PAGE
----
Field hockey coach quits after reports of team dysfunction

The head coach of the Australian womens field hockey team has quit just four months ahead of the Tokyo Olympics after an independent review found a “dysfunctional culture” existed within the program.

Paul Gaudoin, who won bronze medals with the Australian mens team in 1996 at Atlanta and Sydney in 2000, announced his resignation late on Wednesday after Hockey Australia received the results of the review, which will not be released publicly.

Last year there were allegations of bullying, body shaming and homophobic behaviour within the womens team. High performance manager Toni Cumpston quit in January after stating she had lost the support of the Hockey Australia board. Assistant coach Steph Andrews and selector Sharon Buchanan also resigned.

Gaudoin, who was appointed coach in 2016, had been criticised for missing a series of player meetings. His decision to drop two veteran players from the 2021 contract list also caused a player revolt, with some threatening to strike.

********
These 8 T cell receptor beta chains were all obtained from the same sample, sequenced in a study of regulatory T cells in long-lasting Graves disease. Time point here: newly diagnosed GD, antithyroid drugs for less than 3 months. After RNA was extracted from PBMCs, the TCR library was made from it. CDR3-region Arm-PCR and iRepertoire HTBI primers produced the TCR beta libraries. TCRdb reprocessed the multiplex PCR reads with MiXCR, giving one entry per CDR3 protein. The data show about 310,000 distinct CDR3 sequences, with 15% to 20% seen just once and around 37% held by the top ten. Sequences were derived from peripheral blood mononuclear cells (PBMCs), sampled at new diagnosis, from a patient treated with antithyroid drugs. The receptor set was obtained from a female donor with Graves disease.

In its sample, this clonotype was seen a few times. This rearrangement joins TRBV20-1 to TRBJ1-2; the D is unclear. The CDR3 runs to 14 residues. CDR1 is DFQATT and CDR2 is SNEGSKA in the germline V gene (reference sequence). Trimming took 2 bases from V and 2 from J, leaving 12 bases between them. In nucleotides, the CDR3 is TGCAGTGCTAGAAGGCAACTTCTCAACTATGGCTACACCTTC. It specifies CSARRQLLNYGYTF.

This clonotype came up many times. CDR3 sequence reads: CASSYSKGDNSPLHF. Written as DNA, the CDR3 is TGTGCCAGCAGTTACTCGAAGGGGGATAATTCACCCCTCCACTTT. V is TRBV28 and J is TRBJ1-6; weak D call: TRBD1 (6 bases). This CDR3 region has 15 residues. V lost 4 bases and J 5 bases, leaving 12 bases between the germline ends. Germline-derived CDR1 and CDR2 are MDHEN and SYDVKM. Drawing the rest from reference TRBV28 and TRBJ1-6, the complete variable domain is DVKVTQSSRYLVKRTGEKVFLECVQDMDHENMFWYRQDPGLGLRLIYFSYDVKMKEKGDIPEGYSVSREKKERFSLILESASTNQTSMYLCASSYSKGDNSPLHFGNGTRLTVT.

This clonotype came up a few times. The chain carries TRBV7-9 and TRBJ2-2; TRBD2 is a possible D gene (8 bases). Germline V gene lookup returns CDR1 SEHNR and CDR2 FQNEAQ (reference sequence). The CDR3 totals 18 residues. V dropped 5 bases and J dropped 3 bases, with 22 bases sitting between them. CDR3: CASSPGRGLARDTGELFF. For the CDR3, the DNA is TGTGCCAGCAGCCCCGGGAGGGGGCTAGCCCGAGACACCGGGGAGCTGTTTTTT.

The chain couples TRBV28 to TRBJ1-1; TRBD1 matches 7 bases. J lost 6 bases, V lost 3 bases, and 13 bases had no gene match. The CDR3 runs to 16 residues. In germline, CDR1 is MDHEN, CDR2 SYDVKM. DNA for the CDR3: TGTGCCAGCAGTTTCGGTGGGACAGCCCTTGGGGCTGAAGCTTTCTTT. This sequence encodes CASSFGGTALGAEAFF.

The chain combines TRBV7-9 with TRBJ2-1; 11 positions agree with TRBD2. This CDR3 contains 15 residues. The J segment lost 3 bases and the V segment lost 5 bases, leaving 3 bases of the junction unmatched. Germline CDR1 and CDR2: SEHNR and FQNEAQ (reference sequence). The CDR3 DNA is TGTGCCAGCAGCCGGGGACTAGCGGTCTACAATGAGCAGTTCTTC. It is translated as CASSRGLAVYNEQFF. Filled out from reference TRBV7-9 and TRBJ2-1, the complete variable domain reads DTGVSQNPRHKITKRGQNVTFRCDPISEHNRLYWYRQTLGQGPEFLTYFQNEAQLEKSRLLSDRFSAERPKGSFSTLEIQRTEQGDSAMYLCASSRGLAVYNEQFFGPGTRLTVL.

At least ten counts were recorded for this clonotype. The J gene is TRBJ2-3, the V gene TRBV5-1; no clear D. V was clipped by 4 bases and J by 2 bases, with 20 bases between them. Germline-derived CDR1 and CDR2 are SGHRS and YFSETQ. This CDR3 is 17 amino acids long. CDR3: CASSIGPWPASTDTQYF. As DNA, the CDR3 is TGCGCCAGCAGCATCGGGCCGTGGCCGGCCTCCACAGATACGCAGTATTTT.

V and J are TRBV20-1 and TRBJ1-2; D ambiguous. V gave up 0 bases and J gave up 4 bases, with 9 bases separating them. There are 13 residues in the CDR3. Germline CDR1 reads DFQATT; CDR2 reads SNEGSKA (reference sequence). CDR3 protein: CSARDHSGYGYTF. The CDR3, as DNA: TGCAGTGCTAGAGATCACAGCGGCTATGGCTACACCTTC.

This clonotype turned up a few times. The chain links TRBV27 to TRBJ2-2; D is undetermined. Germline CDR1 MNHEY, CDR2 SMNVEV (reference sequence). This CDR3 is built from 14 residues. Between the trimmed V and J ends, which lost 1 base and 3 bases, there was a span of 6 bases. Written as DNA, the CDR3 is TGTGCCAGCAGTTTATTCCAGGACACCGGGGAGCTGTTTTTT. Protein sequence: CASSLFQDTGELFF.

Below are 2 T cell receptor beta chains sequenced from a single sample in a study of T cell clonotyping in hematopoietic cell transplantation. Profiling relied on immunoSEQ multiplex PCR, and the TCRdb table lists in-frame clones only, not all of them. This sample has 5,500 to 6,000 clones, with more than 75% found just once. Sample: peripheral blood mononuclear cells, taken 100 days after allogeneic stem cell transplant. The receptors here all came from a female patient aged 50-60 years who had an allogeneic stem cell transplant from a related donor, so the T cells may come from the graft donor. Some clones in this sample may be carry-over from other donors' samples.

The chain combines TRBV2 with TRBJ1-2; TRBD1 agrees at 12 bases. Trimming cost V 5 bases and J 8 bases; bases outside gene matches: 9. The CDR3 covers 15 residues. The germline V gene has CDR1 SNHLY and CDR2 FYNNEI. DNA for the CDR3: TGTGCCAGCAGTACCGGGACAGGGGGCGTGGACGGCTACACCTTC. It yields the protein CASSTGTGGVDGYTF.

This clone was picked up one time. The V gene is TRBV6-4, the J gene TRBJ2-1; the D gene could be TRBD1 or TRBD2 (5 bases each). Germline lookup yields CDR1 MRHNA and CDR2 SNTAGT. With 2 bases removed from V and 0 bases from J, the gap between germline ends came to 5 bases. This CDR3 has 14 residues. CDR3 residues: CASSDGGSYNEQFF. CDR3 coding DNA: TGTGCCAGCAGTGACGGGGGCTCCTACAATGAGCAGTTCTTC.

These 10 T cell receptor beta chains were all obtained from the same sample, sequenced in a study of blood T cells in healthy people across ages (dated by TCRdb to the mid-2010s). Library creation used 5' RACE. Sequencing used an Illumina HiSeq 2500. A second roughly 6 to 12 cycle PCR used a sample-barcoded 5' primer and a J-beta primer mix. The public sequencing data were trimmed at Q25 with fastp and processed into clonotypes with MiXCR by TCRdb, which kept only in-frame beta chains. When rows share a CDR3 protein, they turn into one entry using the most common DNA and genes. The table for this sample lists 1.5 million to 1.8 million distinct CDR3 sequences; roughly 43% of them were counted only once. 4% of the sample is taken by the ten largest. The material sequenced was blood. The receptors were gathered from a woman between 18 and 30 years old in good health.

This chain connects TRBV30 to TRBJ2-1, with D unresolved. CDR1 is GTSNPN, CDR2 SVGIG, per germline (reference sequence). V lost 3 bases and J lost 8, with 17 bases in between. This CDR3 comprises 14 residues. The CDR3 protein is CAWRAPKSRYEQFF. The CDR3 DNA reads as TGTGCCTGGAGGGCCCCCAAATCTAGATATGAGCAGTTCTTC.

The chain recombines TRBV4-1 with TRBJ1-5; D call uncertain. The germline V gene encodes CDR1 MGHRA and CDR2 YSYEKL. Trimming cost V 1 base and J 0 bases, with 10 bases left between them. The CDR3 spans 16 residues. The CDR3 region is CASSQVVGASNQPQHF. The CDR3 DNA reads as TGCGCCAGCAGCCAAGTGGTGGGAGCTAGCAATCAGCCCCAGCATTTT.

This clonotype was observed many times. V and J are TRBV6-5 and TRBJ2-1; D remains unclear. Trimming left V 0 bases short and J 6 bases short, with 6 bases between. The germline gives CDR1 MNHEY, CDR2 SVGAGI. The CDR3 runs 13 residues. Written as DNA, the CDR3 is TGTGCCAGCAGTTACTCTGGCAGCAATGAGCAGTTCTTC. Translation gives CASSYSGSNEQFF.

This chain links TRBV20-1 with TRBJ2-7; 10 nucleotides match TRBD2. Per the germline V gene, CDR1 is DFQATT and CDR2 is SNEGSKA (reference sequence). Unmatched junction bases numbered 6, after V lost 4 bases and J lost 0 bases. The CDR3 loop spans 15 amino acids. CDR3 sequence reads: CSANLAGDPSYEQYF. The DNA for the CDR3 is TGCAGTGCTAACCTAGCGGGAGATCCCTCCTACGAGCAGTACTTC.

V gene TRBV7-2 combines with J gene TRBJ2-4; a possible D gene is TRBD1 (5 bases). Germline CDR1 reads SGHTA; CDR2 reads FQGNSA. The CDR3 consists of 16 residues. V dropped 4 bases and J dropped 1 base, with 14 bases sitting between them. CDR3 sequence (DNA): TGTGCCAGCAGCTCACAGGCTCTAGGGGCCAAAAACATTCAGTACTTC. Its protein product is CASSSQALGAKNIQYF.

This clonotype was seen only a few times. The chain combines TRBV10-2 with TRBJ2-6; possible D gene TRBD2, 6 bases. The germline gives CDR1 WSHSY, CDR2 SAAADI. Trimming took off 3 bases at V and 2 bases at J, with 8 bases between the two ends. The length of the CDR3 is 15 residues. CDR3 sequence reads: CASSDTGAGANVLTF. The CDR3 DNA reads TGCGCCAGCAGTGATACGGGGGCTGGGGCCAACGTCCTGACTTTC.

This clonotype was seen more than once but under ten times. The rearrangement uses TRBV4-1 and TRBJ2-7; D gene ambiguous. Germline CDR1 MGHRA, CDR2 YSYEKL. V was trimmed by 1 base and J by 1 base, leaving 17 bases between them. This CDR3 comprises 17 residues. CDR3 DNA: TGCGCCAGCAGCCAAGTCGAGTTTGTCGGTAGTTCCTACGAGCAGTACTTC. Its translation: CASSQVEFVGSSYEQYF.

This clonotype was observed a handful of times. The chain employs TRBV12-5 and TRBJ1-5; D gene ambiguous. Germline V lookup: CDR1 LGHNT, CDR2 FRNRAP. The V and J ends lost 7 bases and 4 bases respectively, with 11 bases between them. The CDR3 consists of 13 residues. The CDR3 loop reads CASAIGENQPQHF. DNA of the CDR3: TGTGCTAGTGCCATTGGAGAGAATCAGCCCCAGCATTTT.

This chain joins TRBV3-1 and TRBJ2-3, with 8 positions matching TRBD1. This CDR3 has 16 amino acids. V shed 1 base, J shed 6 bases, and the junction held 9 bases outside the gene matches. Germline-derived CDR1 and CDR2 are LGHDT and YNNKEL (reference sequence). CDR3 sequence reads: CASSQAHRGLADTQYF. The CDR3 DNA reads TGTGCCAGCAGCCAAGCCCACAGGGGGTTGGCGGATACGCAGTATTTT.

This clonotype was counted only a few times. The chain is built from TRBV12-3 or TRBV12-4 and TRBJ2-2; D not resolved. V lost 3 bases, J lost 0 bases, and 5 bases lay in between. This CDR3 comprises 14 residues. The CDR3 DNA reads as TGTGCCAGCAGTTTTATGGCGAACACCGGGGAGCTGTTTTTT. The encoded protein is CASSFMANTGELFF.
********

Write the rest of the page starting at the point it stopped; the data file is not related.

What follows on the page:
Hockey Australia said the independent review had been “confronting and distressing.” “Broadly the review found a dysfunctional culture within the National Womens High Performance Program that is not conducive to athlete well-being or sustained on-field success, and identified numerous areas for improvement,” it said. “While we have made a considerable investment over the last three years . . . this has not been enough to prevent rupturing of the squads cohesion.” Assistant coach Katie Allen has been appointed interim head coach, with Hockey Australia planning to quickly find a permanent candidate to lead the team into the Tokyo Games.

Other Olympic sports have also seen allegations of bullying in the past several years. Among them, British Gymnastics is reviewing its policies after some former athletes complained of bullying and an “abuse culture” in the sport.

And members of South Koreas popular womens curling team, which won a silver medal at the 2018 Winter Olympics in Pyeongchang, South Korea, accused their coaches of workplace bullying, including verbal abuse. AP SSCSSC

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